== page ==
Finding the right Guitar



Go to a Guitar shop!

Online is great and there are bargains to be found but when it comes to finding the right guitar for you nothing beats sitting down and trying 20 different ones, and working out what feels comfortable.

Spending your hard earned cash over the internet, only for it to arrive and then realising it’s not comfortable, maybe its too heavy, too large or isn’t how it looked in the pictures, all of these will not encourage you to pick it up and play it.

Forget names. I still know people who believe Fender and Gibson are the only good guitars out there, based on a nostalgia for American rock and blues. Don’t get me wrong they make some beautiful guitars but so do PRS, Ibanez, Jackson, Washburn, Peavey, ESP, Taylor, Martin and many more. Lots of these companies have excellent budget ranges too, such as Squier by Fender, Epiphone by Gibson, LTD by ESP, SE by PRS and so on.

There has never been a better time to buy a guitar, the overall build quality and affordability is at an all time high across more brands than I can think of.

Work out what your budget is as a rule of thumb £100-£300 is entry level, £350-£700 is intermediate, £750-£1200 is Semi-Pro, and £1200+ is Professional.

I’ve had people in the past ask if they should just jump to the end because they can afford to, you can but I think you miss out on one of the joys in life. Finding your perfect guitar over years and learning about how you play and what you like from many different instruments. If you only ever own one guitar, how will you know what sort of bridge you like, or the fret size, the neck radius, the type of wood, the pickups. So many things you only learn from a journey. (Speaking as a man who has owned over 30 Guitars (not all at once) from Gibson, Fender, Ibanez, Jackon, Taylor, Tanglewood, Yamaha, ESP, Breedlove, Vintage, Crafter, Squier and a few others. My first being a Squier Stratocaster that I loved and played to death).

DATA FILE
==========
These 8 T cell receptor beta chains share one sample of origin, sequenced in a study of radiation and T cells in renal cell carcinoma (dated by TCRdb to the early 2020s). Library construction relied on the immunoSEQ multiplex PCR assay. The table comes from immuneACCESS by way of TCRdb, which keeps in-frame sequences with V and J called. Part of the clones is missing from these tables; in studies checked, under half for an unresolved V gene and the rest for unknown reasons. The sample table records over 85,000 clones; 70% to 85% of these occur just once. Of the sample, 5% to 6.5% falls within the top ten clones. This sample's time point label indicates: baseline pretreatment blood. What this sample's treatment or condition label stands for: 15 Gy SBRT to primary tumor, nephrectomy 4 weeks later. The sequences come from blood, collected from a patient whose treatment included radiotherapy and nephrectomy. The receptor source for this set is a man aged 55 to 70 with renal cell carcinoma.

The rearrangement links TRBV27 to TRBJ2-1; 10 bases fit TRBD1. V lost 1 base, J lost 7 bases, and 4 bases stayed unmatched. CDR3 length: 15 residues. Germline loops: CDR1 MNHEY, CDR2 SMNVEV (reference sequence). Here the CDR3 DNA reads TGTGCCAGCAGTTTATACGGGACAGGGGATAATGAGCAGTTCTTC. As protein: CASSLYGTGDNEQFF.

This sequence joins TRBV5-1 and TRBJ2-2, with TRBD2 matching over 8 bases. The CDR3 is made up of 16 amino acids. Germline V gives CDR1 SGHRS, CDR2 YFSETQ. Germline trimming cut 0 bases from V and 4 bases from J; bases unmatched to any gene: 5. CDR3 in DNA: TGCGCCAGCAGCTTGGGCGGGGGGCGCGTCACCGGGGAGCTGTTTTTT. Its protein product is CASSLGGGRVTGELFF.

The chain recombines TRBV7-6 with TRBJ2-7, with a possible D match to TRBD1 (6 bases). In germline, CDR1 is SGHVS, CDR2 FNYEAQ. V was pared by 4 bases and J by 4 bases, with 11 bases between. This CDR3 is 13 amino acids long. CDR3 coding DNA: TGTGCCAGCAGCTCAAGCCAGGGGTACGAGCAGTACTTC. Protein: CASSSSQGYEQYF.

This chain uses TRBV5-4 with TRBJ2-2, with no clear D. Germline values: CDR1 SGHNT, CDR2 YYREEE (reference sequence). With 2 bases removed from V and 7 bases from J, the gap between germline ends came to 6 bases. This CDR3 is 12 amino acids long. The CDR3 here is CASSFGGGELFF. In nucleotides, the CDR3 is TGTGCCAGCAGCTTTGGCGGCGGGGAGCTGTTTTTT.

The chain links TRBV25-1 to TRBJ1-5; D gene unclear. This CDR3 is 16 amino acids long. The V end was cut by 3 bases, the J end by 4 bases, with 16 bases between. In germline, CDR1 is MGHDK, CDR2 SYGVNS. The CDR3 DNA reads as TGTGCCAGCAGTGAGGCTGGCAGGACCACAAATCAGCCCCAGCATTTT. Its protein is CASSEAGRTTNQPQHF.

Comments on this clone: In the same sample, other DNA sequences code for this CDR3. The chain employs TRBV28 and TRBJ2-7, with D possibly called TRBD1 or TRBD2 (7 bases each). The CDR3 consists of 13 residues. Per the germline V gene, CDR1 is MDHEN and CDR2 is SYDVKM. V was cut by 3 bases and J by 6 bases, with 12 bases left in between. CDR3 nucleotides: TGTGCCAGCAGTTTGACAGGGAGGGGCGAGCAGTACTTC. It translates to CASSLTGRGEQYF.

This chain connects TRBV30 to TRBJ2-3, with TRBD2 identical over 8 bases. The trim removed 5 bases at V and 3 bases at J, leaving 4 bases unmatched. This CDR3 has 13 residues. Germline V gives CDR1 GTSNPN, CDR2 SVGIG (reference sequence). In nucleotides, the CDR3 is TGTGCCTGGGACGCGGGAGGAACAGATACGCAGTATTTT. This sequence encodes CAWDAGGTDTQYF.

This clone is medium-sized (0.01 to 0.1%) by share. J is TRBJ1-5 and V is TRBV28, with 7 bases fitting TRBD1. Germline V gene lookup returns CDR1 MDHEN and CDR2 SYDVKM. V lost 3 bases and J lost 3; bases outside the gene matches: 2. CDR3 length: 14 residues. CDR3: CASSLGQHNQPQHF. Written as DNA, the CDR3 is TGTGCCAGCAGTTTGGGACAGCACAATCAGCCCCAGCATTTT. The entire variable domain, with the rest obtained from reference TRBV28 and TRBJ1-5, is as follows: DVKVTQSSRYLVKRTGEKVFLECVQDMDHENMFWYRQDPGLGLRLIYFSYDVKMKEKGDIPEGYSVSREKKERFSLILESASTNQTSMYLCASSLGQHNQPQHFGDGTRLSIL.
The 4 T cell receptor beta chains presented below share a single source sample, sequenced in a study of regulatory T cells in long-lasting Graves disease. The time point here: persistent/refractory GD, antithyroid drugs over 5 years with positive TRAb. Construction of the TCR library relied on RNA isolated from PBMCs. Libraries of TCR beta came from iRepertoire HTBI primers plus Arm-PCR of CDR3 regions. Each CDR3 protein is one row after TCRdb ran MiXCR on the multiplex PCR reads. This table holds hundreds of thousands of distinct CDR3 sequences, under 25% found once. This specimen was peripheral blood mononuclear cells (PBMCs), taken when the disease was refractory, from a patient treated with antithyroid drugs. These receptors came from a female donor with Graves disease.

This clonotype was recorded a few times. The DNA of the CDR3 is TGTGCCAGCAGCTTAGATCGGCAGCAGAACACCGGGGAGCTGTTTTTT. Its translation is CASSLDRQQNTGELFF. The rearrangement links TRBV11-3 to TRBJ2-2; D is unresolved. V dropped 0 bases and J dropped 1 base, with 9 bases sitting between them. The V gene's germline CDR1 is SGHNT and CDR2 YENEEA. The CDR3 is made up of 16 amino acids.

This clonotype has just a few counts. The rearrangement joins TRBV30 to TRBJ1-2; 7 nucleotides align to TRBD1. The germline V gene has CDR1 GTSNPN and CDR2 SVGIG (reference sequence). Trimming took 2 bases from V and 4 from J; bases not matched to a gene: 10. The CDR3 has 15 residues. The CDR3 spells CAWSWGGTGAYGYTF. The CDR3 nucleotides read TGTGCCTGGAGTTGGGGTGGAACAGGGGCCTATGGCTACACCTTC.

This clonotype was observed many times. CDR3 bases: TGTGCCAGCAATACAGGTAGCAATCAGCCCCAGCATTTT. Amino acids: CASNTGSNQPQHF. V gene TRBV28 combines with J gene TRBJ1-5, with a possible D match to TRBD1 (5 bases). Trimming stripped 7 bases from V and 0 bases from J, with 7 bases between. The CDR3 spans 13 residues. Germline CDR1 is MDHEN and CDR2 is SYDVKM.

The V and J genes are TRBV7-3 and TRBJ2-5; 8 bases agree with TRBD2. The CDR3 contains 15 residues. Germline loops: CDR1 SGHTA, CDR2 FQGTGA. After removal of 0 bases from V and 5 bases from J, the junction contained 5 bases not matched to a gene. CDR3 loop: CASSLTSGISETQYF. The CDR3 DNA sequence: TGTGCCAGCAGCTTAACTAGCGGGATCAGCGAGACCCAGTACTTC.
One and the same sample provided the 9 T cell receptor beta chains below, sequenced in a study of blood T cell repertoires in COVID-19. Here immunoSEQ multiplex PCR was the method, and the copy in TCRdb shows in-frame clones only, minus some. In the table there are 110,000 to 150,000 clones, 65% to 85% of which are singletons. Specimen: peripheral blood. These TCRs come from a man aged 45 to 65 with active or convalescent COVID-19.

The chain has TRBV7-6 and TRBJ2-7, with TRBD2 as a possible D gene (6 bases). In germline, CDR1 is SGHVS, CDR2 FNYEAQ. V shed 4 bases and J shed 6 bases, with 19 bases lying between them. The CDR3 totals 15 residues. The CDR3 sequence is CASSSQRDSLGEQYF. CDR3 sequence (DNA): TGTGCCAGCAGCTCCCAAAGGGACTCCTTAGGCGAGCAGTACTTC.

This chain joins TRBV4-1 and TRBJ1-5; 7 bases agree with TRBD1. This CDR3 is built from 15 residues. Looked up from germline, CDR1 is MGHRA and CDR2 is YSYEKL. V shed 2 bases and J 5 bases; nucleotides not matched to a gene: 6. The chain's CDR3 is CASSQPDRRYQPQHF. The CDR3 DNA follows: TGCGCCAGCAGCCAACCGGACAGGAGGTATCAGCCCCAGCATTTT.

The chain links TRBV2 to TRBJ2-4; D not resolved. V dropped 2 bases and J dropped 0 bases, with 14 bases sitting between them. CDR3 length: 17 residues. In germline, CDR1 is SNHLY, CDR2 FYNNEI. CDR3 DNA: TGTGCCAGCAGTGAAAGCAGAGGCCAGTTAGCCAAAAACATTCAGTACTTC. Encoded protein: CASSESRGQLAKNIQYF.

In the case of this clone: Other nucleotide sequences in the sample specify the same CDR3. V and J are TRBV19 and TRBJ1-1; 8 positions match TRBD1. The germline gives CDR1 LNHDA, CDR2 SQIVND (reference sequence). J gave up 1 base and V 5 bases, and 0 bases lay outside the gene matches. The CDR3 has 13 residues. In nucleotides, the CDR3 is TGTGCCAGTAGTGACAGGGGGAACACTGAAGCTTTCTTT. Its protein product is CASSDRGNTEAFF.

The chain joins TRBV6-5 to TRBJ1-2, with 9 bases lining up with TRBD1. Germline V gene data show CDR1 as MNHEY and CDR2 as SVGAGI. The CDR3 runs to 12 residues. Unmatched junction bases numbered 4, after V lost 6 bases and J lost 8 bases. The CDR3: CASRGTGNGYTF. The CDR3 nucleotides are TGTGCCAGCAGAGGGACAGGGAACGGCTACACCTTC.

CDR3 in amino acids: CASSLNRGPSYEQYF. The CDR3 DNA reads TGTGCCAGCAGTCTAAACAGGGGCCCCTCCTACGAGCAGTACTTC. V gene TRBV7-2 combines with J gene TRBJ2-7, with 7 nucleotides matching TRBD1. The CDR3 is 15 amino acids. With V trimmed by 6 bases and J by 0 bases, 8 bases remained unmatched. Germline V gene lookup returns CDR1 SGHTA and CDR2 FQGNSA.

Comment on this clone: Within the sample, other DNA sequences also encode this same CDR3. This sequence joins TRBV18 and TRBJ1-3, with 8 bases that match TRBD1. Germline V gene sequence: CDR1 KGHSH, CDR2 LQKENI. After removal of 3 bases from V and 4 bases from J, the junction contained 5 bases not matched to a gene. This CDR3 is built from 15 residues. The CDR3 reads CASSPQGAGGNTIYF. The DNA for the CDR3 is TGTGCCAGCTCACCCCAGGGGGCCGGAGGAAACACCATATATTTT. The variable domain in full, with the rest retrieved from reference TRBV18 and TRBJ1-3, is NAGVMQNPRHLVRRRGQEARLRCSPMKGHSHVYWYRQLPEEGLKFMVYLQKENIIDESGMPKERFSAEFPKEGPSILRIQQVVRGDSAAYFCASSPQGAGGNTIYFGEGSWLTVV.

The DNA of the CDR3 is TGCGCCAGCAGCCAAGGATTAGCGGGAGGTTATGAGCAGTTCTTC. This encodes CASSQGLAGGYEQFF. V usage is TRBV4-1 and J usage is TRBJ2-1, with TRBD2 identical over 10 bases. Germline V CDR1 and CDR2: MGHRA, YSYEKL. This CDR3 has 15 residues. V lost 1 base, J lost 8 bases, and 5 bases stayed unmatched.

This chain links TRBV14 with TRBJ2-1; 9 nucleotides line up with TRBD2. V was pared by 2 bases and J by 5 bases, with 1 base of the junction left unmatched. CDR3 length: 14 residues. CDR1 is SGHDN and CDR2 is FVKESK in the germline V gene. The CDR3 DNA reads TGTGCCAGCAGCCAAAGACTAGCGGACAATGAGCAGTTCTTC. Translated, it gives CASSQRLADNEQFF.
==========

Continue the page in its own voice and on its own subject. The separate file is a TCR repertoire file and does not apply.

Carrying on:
Once you know your budget, play everything in the shop in that range! it doesn’t matter if you like the look of it, hold it strum it, play a few notes you might surprise yourself. You want it to sit with it, making sure you’re comfortable you can reach all the frets, your hand curls nicely round the neck, your wrist sits well on the bridge.

Ask the shop assistance to help, if you’re in a good shop they will be happy to look after you and help you find what you’re after, but also have confidence to like what you like.

Use one amp with the same setting for every guitar, so you can hear the differences between them, does it sound bright and twangy or warm and full bodied? There’s no right answer, I like guitars that sound like the noise in my head, there is no good sound or bad sound only different.

Most importantly don’t rush, enjoy the experience!


Written by Mike Bateson 29/07/2020

If you’re in Chesterfield, check out our friends; Tony Rogers at and Sue Clarke at

#mikebateson #Buyingaguitar

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